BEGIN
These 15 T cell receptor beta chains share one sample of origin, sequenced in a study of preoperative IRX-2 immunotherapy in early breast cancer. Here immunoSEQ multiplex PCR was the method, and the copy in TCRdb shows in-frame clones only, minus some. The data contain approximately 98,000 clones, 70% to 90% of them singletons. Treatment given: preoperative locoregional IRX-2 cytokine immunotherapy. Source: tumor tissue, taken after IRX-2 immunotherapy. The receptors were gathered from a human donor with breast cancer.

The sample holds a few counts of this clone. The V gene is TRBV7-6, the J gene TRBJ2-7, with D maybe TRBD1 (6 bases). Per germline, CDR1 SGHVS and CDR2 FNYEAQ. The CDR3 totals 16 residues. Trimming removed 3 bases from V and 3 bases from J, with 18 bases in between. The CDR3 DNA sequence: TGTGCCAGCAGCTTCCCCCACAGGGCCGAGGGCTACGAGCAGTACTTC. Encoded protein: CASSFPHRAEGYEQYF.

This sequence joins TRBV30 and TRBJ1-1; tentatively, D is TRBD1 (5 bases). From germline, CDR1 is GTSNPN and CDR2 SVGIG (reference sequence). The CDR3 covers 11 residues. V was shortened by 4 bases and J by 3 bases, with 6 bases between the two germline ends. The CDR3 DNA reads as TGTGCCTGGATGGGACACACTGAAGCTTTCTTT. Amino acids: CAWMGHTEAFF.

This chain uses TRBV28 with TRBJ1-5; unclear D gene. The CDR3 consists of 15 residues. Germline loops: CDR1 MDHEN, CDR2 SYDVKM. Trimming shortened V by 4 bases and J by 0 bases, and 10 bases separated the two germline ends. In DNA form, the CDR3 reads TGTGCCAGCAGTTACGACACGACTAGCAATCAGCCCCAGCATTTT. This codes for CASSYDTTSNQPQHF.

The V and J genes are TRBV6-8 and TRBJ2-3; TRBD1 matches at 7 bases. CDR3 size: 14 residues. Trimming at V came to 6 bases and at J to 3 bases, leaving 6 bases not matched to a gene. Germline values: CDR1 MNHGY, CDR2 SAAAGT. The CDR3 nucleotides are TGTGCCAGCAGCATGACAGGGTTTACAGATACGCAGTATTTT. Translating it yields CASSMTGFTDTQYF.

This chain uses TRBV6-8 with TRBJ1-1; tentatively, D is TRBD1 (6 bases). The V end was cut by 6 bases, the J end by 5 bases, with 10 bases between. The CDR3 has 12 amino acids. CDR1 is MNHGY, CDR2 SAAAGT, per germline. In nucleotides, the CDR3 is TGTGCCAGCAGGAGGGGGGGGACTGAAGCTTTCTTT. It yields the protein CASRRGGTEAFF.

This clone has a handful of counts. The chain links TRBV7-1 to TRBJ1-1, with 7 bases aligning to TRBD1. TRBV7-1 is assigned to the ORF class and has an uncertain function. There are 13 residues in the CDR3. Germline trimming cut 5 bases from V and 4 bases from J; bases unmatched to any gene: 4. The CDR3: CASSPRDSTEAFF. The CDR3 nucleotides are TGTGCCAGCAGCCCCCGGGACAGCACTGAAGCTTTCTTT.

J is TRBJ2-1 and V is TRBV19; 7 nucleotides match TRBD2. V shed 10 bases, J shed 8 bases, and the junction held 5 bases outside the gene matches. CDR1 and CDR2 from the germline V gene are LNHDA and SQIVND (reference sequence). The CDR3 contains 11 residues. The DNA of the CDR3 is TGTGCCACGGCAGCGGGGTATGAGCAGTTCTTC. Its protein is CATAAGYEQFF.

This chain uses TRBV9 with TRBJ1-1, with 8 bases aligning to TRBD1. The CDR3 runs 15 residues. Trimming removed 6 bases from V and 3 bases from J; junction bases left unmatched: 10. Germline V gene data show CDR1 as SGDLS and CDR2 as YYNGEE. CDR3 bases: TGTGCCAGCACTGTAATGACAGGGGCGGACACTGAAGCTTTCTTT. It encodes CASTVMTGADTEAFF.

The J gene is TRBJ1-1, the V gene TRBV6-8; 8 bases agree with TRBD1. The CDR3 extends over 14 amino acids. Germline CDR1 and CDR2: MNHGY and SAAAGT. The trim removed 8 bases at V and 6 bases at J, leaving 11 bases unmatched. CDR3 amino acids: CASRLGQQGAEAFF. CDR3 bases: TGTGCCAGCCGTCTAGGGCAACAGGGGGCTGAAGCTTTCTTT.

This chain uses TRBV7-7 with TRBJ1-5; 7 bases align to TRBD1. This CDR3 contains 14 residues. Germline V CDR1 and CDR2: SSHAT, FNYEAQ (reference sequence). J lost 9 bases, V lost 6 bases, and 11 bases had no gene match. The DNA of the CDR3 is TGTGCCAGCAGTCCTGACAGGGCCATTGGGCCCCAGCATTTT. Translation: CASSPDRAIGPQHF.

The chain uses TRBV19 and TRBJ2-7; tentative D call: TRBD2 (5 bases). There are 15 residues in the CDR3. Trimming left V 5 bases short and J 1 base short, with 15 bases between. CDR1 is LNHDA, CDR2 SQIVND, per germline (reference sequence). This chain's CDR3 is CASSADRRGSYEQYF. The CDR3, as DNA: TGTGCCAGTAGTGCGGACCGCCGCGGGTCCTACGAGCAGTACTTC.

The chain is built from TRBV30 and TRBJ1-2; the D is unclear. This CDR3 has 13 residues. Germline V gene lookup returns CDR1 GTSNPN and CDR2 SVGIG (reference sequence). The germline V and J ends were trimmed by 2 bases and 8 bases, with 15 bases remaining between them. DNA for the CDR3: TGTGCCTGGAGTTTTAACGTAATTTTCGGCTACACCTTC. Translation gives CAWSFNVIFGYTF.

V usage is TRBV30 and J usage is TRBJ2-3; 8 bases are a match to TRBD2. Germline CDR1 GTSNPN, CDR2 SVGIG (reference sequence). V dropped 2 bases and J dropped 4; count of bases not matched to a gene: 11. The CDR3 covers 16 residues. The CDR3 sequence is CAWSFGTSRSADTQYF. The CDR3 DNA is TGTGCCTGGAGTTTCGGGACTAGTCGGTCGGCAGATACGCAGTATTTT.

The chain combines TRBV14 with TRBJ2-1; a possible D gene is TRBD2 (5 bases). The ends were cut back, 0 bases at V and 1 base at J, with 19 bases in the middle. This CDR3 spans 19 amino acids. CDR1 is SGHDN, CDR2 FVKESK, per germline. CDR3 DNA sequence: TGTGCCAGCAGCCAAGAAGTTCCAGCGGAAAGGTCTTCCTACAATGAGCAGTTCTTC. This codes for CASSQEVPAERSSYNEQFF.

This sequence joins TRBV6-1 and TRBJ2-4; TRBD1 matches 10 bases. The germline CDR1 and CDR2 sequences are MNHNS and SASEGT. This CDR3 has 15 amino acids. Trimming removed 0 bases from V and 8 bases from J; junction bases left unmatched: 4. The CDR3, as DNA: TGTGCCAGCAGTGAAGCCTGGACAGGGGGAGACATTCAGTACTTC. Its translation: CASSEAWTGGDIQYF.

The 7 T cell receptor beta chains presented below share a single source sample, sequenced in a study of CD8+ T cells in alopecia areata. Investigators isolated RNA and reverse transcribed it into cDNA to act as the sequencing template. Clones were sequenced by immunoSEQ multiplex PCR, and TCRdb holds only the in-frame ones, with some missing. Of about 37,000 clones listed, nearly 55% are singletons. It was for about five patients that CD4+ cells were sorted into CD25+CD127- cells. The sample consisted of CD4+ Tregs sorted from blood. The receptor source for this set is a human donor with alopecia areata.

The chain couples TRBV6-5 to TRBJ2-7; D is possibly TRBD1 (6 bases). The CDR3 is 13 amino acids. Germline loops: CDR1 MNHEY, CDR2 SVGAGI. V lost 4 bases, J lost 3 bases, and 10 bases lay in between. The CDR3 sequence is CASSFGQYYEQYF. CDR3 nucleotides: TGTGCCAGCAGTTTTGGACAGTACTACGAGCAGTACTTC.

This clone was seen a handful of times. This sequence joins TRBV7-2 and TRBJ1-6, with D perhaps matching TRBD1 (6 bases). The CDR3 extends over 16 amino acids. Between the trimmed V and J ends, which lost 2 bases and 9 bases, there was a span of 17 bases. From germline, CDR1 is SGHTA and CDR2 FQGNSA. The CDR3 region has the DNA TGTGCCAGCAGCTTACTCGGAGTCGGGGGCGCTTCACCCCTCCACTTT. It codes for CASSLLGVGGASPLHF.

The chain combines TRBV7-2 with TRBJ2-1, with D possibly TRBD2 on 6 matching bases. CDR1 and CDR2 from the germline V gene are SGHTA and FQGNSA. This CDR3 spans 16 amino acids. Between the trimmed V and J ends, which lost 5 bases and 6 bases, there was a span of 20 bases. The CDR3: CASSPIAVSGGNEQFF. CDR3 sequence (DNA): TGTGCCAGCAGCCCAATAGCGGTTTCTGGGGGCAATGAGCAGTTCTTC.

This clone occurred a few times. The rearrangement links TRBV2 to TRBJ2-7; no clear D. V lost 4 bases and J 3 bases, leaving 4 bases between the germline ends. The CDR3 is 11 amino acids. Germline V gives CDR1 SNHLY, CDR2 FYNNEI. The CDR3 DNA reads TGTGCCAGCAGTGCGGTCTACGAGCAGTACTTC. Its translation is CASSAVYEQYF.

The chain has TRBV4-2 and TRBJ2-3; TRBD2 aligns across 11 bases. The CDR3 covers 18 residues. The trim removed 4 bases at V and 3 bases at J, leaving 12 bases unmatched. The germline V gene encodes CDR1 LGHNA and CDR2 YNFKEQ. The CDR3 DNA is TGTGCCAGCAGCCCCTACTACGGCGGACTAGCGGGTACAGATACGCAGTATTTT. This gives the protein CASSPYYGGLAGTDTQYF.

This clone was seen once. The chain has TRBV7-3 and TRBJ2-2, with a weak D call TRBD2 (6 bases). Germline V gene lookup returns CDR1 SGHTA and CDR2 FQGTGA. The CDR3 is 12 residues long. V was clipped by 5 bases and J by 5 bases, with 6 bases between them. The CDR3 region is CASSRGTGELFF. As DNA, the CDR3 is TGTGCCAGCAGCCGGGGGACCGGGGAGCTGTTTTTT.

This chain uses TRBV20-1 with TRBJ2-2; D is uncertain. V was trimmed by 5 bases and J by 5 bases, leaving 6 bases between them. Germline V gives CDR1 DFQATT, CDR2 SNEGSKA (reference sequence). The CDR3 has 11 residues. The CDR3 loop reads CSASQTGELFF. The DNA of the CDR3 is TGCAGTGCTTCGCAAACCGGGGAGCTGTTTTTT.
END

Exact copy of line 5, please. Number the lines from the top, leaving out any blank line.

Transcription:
The V and J genes are TRBV6-8 and TRBJ2-3; TRBD1 matches at 7 bases. CDR3 size: 14 residues. Trimming at V came to 6 bases and at J to 3 bases, leaving 6 bases not matched to a gene. Germline values: CDR1 MNHGY, CDR2 SAAAGT. The CDR3 nucleotides are TGTGCCAGCAGCATGACAGGGTTTACAGATACGCAGTATTTT. Translating it yields CASSMTGFTDTQYF.